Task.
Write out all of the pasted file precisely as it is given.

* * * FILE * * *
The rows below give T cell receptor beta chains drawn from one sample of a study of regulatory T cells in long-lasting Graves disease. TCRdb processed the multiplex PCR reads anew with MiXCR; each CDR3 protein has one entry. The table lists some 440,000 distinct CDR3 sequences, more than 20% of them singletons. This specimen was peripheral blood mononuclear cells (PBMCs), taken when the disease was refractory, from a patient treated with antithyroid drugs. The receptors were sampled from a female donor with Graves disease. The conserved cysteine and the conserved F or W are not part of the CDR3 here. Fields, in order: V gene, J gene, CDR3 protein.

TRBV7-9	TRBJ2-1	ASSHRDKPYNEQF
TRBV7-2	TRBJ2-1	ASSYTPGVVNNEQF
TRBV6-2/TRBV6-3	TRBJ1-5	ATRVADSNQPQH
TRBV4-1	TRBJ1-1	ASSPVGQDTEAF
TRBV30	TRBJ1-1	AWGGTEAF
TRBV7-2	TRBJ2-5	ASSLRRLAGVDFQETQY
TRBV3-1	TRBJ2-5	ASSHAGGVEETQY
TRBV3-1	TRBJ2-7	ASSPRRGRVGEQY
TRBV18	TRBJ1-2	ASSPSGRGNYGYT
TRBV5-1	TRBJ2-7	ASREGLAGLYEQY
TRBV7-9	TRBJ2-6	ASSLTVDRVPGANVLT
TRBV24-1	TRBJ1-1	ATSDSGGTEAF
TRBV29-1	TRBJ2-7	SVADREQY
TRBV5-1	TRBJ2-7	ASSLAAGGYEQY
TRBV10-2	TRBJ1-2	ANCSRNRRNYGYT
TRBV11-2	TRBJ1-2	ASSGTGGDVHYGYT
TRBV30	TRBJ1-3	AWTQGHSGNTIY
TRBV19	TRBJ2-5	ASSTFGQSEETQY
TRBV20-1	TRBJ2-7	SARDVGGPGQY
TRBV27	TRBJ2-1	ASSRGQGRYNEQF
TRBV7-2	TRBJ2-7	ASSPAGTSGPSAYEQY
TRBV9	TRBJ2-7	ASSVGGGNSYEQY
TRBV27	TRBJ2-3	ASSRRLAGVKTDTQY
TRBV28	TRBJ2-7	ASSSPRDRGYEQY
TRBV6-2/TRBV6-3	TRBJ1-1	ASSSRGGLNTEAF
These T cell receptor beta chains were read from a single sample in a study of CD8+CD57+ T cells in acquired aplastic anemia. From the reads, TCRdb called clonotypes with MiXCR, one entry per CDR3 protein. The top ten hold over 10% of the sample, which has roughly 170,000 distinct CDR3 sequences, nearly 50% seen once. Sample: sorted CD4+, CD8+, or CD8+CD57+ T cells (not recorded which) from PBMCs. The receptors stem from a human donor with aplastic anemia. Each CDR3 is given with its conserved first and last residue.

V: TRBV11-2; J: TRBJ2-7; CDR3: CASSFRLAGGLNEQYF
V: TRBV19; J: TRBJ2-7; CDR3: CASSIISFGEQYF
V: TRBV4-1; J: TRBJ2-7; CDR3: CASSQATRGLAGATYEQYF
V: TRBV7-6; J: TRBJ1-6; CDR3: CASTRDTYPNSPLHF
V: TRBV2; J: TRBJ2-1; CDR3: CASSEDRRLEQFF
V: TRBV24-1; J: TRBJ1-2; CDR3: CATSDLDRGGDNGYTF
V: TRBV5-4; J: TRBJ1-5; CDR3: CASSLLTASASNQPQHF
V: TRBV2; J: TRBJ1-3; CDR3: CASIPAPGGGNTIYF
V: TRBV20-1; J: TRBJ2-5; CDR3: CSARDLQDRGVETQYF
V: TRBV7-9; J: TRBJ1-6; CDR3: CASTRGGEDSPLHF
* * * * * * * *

The rows below give T cell receptor beta chains drawn from one sample of a study of regulatory T cells in long-lasting Graves disease. TCRdb processed the multiplex PCR reads anew with MiXCR; each CDR3 protein has one entry. The table lists some 440,000 distinct CDR3 sequences, more than 20% of them singletons. This specimen was peripheral blood mononuclear cells (PBMCs), taken when the disease was refractory, from a patient treated with antithyroid drugs. The receptors were sampled from a female donor with Graves disease. The conserved cysteine and the conserved F or W are not part of the CDR3 here. Fields, in order: V gene, J gene, CDR3 protein.

TRBV7-9	TRBJ2-1	ASSHRDKPYNEQF
TRBV7-2	TRBJ2-1	ASSYTPGVVNNEQF
TRBV6-2/TRBV6-3	TRBJ1-5	ATRVADSNQPQH
TRBV4-1	TRBJ1-1	ASSPVGQDTEAF
TRBV30	TRBJ1-1	AWGGTEAF
TRBV7-2	TRBJ2-5	ASSLRRLAGVDFQETQY
TRBV3-1	TRBJ2-5	ASSHAGGVEETQY
TRBV3-1	TRBJ2-7	ASSPRRGRVGEQY
TRBV18	TRBJ1-2	ASSPSGRGNYGYT
TRBV5-1	TRBJ2-7	ASREGLAGLYEQY
TRBV7-9	TRBJ2-6	ASSLTVDRVPGANVLT
TRBV24-1	TRBJ1-1	ATSDSGGTEAF
TRBV29-1	TRBJ2-7	SVADREQY
TRBV5-1	TRBJ2-7	ASSLAAGGYEQY
TRBV10-2	TRBJ1-2	ANCSRNRRNYGYT
TRBV11-2	TRBJ1-2	ASSGTGGDVHYGYT
TRBV30	TRBJ1-3	AWTQGHSGNTIY
TRBV19	TRBJ2-5	ASSTFGQSEETQY
TRBV20-1	TRBJ2-7	SARDVGGPGQY
TRBV27	TRBJ2-1	ASSRGQGRYNEQF
TRBV7-2	TRBJ2-7	ASSPAGTSGPSAYEQY
TRBV9	TRBJ2-7	ASSVGGGNSYEQY
TRBV27	TRBJ2-3	ASSRRLAGVKTDTQY
TRBV28	TRBJ2-7	ASSSPRDRGYEQY
TRBV6-2/TRBV6-3	TRBJ1-1	ASSSRGGLNTEAF
These T cell receptor beta chains were read from a single sample in a study of CD8+CD57+ T cells in acquired aplastic anemia. From the reads, TCRdb called clonotypes with MiXCR, one entry per CDR3 protein. The top ten hold over 10% of the sample, which has roughly 170,000 distinct CDR3 sequences, nearly 50% seen once. Sample: sorted CD4+, CD8+, or CD8+CD57+ T cells (not recorded which) from PBMCs. The receptors stem from a human donor with aplastic anemia. Each CDR3 is given with its conserved first and last residue.

V: TRBV11-2; J: TRBJ2-7; CDR3: CASSFRLAGGLNEQYF
V: TRBV19; J: TRBJ2-7; CDR3: CASSIISFGEQYF
V: TRBV4-1; J: TRBJ2-7; CDR3: CASSQATRGLAGATYEQYF
V: TRBV7-6; J: TRBJ1-6; CDR3: CASTRDTYPNSPLHF
V: TRBV2; J: TRBJ2-1; CDR3: CASSEDRRLEQFF
V: TRBV24-1; J: TRBJ1-2; CDR3: CATSDLDRGGDNGYTF
V: TRBV5-4; J: TRBJ1-5; CDR3: CASSLLTASASNQPQHF
V: TRBV2; J: TRBJ1-3; CDR3: CASIPAPGGGNTIYF
V: TRBV20-1; J: TRBJ2-5; CDR3: CSARDLQDRGVETQYF
V: TRBV7-9; J: TRBJ1-6; CDR3: CASTRGGEDSPLHF